Guest Contributor: Max Brem, Senior Director of Communications at CIGI

As the financial crisis rocked the world and created havoc in the global real economy, understanding the crisis and analyzing both its short- and long-term impacts became a major focus of CIGI’s research program during the last 12 months.  CIGI’s annual conference, “Towards a Global New Deal,” starting today is but the capstone of  a year of substantial analytical work, research  and policy-oriented publications.  Highlights of these published outputs are noted below.

CIGI Special G20 Report: Flashpoints for the Pittsburgh Summit, edited by Andrew F. Cooper and Daniel Schwanen, is a collection of policy papers by respected academics and practitioners who have followed the rise of  the G20 and are deeply knowledgeable about the key issues, from financial regulatory reform to national responses to the crisis to the need for new institutions to cope with future global financial-economic problems. The report contains ideas and policy recommendations for overcoming the crisis and for strengthening international economic governance. This is a very timely set of papers given that the G20 was formally designated at Pittsburgh as the replacement for the G7/8 as the “premier forum for international economic cooperation.”

At Pittsburgh and the other G20 meetings over the past year, new funds were injected into the IMF in an effort to reinvigorate its role as one of the leading international bodies positioned to help solve the global crisis and avert recurrences on a similar scale. The Future of the International Monetary Fund: A Canadian Perspective, edited by Bessma Momani and Eric Santor, is a CIGI/CIC special report that highlights the breadth of Canadian expertise on IMF reform issues. The report advances practical recommendations on the IMF’s governance, functional reforms and the organizational culture.  The objective is an IMF that can help ensure monetary and financial stability.

At the L’Aquila Group of 8 Summit in July, leaders agreed upon the L’Aquila Food Security Initiative, regarding global food security. The declaration was significant as environmental sustainability has been largely absent from the international agenda during this crisis. In Environmental Sustainability and the Financial Crisis: Linkages and Policy Recommendations, edited by Jennifer Clapp, authors argue that economic prosperity cannot be divorced from sustainable solutions to threats such as climate change, food and energy insecurity. They outline the unique challenges and opportunities in these areas in the face of the economic crisis.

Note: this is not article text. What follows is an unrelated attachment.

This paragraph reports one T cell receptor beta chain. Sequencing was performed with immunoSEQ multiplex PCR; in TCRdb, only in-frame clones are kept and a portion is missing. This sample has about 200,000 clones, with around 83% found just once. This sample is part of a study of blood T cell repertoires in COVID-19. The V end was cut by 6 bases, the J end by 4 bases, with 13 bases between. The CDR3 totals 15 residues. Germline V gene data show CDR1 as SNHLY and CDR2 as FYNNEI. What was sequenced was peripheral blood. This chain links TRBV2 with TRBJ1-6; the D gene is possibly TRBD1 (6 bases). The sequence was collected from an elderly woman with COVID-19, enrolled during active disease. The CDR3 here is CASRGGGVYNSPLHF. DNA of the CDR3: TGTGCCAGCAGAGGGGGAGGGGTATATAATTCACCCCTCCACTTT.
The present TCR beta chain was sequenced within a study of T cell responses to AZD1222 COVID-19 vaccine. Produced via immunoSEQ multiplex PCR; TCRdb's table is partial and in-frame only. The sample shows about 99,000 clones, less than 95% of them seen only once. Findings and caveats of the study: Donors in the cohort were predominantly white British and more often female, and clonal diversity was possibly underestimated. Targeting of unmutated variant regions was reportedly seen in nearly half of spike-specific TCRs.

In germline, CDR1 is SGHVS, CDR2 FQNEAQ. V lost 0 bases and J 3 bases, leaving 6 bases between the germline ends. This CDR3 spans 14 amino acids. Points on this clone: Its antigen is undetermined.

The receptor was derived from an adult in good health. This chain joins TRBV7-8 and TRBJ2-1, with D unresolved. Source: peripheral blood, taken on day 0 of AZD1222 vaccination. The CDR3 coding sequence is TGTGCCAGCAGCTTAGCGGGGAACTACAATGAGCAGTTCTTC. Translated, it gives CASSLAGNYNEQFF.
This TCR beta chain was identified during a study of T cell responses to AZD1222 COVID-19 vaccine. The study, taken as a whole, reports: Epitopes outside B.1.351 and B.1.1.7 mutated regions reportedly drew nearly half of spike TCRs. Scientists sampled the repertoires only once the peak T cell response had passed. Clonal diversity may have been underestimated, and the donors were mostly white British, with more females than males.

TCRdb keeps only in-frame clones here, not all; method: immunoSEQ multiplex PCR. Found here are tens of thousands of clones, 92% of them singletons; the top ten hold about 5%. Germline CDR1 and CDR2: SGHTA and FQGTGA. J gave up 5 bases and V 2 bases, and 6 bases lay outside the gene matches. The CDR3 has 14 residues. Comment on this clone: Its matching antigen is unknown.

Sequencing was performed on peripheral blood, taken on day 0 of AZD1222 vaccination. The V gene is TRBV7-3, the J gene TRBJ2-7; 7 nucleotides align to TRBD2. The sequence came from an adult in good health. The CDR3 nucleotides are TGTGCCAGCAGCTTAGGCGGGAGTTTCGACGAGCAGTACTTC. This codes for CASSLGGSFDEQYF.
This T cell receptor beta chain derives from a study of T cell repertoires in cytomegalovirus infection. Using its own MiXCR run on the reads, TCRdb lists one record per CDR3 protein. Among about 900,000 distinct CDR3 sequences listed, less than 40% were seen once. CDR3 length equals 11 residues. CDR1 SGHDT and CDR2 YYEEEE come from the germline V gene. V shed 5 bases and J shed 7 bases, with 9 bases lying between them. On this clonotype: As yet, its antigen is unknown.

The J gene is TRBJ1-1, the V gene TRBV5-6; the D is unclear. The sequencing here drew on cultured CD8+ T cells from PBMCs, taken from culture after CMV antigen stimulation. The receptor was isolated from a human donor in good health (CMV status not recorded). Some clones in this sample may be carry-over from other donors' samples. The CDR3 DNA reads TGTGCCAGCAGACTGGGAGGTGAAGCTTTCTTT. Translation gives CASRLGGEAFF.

With its growing economic size and surpluses, China continues to be prominent in all global discussions regarding a global economic recovery. But what about the impact in China itself?  China and the Financial Crisis is a task force report by CIGI and the Chinese Academy of Social Sciences that assesses the impact of the global economic crisis on China. Challenges will arise for China from increased integration into the global economy, its dependence on exports, uncertainty in housing prices and a potential turn to protectionist policies. In its report, the task force also suggests that China has an interest in the emerging global financial architecture and in maintaining openness in the trading system, and predicts that a point of contention will be deciding the purpose and objectives of those systems.

CIGI has formed a task force of eminent economists to study and offer solutions for the devastating effects of the crisis on developing and transition economies. The Effect of the World Financial Crisis on Developing Countries: An Initial Assessment is the task force’s first statement. Contributors from CIGI include John Whalley and Manmohan Agarwal. It briefly outlines the nature of the crisis for developing countries and suggests, in general terms, a strategy for a way forward.

Repairing the global economy requires strong leadership. Soundings Series: National Perspectives on Global Leadership (NPGL) is a series of commentaries from worldwide think tanks which examine public and media reaction in G20 countries to the performance of leaders at the global-level summits during 2009. A joint Brookings Institution-CIGI project overseen by Colin Bradford, NPGL is an experimental inquiry into the political relationships between national leaders and their publics, and whether G20 leaders can rebuild public trust in their collective capacity to restore the world’s economy. The third set of Soundings, following the G20 Summit in Pittsburgh,is now available online.

Additional publications and commentary on the global economic crisis produced by CIGI are accessible via the Global Economic Crisis feature.

The opinions expressed in this article/multimedia are those of the author(s) and do not necessarily reflect the views of CIGI or its Board of Directors.